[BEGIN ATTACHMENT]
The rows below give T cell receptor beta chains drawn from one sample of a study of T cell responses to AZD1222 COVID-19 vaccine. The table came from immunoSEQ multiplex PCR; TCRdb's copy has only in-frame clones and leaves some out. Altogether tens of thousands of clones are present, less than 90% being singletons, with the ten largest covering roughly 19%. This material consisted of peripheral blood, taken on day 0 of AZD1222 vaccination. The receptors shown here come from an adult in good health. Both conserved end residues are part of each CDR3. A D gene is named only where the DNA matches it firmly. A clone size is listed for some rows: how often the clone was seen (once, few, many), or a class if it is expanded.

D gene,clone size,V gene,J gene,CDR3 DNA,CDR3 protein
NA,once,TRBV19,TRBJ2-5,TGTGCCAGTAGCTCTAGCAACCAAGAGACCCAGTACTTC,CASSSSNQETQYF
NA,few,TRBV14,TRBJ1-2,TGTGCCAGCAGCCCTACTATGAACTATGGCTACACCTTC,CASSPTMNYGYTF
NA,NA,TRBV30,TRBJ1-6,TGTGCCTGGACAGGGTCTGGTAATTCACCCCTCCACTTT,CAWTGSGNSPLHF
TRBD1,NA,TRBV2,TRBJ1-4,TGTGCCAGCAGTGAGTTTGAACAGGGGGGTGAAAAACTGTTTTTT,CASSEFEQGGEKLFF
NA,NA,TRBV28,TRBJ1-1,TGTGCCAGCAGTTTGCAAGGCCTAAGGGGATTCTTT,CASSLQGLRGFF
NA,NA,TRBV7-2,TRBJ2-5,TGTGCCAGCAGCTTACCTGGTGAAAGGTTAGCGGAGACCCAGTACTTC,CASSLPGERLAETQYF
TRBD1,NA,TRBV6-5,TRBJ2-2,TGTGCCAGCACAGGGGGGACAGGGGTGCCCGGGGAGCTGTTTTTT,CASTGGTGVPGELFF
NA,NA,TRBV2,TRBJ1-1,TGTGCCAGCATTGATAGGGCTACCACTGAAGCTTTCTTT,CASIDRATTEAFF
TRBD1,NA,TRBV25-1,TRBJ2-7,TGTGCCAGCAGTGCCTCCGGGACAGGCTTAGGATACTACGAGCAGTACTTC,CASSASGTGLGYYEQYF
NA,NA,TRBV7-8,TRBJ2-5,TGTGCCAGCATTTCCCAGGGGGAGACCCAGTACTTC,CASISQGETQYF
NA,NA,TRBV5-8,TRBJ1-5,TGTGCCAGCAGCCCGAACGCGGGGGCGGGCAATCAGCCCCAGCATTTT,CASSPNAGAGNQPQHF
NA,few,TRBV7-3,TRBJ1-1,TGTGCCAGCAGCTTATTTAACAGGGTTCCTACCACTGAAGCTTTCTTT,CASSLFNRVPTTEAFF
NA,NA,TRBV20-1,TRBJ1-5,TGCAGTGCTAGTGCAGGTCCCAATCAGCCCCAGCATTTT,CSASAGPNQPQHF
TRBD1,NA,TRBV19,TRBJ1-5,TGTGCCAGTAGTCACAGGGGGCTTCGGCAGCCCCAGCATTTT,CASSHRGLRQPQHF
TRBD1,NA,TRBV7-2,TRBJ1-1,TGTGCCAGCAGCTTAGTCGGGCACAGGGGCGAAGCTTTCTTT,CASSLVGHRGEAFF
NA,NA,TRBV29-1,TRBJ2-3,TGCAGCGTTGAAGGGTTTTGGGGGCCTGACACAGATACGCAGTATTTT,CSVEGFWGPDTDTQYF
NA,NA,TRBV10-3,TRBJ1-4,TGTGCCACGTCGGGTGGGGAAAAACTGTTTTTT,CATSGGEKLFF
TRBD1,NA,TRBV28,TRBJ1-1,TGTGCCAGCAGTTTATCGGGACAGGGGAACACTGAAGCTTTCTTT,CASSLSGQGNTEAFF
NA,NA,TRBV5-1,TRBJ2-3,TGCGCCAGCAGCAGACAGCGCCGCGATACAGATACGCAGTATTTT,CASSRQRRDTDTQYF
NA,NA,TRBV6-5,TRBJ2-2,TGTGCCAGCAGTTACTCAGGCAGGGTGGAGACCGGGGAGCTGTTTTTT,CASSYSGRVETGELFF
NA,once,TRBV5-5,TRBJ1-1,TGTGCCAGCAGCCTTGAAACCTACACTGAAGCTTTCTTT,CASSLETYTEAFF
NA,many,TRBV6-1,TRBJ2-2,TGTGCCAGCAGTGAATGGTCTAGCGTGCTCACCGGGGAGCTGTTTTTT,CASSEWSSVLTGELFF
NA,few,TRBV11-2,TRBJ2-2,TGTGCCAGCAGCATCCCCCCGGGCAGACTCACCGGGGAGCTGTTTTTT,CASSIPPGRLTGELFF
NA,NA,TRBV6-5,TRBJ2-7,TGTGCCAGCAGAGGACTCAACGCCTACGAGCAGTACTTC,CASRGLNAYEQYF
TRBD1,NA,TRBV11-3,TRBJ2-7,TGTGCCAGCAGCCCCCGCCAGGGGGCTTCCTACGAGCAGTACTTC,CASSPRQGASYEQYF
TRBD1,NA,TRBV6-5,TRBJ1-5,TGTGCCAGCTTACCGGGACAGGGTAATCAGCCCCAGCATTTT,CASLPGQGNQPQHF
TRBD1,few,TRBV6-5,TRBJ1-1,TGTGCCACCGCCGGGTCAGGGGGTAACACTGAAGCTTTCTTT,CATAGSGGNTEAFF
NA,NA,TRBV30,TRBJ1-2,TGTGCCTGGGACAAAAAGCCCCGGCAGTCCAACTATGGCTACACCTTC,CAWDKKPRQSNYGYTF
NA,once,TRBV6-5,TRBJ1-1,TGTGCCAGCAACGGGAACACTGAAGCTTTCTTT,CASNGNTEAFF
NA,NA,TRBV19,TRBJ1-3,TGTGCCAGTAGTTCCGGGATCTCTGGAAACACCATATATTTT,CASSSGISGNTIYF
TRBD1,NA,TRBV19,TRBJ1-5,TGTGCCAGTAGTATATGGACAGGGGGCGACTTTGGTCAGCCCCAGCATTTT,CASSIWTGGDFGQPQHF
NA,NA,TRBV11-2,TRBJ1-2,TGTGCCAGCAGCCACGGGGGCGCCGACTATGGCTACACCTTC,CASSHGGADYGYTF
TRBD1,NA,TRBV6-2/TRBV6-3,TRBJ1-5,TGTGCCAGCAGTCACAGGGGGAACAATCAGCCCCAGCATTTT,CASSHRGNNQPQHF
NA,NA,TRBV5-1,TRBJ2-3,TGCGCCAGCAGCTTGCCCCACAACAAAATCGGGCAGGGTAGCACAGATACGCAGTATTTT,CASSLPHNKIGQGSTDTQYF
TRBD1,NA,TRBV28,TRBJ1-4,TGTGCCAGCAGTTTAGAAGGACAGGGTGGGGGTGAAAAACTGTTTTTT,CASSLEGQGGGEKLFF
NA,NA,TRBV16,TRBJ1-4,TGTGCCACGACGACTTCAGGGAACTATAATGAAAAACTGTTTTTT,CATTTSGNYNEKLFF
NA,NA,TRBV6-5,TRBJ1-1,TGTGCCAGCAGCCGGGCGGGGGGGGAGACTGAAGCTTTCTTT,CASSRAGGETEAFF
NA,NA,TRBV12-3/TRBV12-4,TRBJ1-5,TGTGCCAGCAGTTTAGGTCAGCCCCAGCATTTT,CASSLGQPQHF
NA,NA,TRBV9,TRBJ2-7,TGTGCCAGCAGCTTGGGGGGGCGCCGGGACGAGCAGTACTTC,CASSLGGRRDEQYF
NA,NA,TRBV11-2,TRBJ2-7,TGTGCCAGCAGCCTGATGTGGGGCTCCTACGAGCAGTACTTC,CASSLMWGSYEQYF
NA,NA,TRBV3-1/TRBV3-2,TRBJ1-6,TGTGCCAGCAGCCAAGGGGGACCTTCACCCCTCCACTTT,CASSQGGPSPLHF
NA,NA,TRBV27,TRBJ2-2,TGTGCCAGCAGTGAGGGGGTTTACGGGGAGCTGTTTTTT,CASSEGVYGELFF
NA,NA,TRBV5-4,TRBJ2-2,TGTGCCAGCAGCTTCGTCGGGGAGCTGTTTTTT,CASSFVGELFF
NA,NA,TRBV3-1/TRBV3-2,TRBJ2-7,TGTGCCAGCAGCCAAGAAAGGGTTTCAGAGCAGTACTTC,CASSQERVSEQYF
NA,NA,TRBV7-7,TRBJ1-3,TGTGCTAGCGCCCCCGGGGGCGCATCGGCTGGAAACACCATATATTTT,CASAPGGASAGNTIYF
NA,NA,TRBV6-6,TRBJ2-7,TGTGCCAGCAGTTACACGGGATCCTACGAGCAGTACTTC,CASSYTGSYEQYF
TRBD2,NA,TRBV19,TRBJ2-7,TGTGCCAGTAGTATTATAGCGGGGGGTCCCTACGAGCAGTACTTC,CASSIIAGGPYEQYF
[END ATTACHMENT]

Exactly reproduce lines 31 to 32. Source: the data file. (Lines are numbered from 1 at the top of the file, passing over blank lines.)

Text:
NA,once,TRBV6-5,TRBJ1-1,TGTGCCAGCAACGGGAACACTGAAGCTTTCTTT,CASNGNTEAFF
NA,NA,TRBV19,TRBJ1-3,TGTGCCAGTAGTTCCGGGATCTCTGGAAACACCATATATTTT,CASSSGISGNTIYF